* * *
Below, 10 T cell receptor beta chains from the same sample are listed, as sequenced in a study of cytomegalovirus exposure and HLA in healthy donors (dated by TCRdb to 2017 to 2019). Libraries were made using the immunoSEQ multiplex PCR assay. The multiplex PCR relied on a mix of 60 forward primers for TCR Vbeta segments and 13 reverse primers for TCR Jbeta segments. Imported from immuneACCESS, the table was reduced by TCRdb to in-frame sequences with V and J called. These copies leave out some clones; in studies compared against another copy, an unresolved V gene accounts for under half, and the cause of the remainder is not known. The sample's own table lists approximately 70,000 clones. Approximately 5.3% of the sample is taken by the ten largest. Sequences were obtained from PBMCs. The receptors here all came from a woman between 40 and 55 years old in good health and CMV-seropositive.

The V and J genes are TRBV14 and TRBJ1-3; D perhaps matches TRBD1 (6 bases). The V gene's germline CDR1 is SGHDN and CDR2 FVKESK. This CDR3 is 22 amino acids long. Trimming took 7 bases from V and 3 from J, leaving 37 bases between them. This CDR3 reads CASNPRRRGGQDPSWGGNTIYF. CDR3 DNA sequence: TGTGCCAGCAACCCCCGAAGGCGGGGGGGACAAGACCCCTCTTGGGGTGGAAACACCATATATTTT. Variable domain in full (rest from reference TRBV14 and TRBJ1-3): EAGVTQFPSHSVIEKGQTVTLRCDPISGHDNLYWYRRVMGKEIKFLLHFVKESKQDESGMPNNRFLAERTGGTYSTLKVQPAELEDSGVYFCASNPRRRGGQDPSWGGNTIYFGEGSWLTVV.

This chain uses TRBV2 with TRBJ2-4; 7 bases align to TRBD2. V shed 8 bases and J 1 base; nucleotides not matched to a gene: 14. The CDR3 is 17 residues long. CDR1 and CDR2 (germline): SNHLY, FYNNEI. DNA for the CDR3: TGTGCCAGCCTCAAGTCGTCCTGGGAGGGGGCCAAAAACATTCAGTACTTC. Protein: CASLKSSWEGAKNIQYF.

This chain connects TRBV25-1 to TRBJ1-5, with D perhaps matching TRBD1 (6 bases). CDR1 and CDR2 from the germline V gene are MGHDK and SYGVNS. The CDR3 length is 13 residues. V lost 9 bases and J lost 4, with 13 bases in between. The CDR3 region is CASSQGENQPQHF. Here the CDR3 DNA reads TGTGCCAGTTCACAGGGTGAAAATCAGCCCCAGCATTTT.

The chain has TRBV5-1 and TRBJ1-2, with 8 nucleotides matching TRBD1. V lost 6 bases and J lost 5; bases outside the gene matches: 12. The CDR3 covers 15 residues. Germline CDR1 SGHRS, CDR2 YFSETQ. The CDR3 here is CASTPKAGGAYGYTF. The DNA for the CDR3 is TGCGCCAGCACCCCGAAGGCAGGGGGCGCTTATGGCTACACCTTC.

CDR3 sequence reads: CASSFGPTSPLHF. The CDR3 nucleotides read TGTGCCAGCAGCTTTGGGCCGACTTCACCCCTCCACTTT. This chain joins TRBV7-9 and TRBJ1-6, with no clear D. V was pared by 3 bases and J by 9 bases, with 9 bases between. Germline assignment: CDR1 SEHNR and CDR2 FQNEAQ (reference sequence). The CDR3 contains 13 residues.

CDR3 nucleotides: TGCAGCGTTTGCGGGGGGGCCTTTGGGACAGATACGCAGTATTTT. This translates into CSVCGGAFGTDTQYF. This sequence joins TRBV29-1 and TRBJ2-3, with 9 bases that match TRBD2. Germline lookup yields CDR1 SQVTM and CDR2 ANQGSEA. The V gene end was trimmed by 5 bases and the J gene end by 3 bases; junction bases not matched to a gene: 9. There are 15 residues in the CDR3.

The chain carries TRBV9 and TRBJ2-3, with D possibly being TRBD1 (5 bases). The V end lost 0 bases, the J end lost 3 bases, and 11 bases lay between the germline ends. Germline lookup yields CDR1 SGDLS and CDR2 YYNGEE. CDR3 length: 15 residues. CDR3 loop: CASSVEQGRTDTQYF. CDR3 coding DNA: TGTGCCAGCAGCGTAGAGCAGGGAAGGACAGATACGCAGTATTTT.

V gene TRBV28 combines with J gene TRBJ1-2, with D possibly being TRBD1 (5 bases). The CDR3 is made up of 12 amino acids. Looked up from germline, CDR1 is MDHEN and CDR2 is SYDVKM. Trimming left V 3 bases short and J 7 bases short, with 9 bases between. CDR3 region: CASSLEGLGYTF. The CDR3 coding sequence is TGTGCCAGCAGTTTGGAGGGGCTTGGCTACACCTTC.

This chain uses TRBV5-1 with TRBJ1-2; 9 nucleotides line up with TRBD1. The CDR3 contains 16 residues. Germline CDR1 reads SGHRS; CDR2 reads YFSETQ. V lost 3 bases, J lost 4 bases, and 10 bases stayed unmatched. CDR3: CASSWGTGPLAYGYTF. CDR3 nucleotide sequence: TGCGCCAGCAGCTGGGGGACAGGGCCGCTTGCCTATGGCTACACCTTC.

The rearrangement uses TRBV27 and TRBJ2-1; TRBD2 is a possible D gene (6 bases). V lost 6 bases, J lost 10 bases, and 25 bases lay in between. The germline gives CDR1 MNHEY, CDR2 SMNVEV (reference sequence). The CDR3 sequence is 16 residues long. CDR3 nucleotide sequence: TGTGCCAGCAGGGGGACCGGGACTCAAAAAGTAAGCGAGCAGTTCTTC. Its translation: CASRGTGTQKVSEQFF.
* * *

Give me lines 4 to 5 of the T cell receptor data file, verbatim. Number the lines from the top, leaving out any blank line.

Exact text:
This chain connects TRBV25-1 to TRBJ1-5, with D perhaps matching TRBD1 (6 bases). CDR1 and CDR2 from the germline V gene are MGHDK and SYGVNS. The CDR3 length is 13 residues. V lost 9 bases and J lost 4, with 13 bases in between. The CDR3 region is CASSQGENQPQHF. Here the CDR3 DNA reads TGTGCCAGTTCACAGGGTGAAAATCAGCCCCAGCATTTT.

The chain has TRBV5-1 and TRBJ1-2, with 8 nucleotides matching TRBD1. V lost 6 bases and J lost 5; bases outside the gene matches: 12. The CDR3 covers 15 residues. Germline CDR1 SGHRS, CDR2 YFSETQ. The CDR3 here is CASTPKAGGAYGYTF. The DNA for the CDR3 is TGCGCCAGCACCCCGAAGGCAGGGGGCGCTTATGGCTACACCTTC.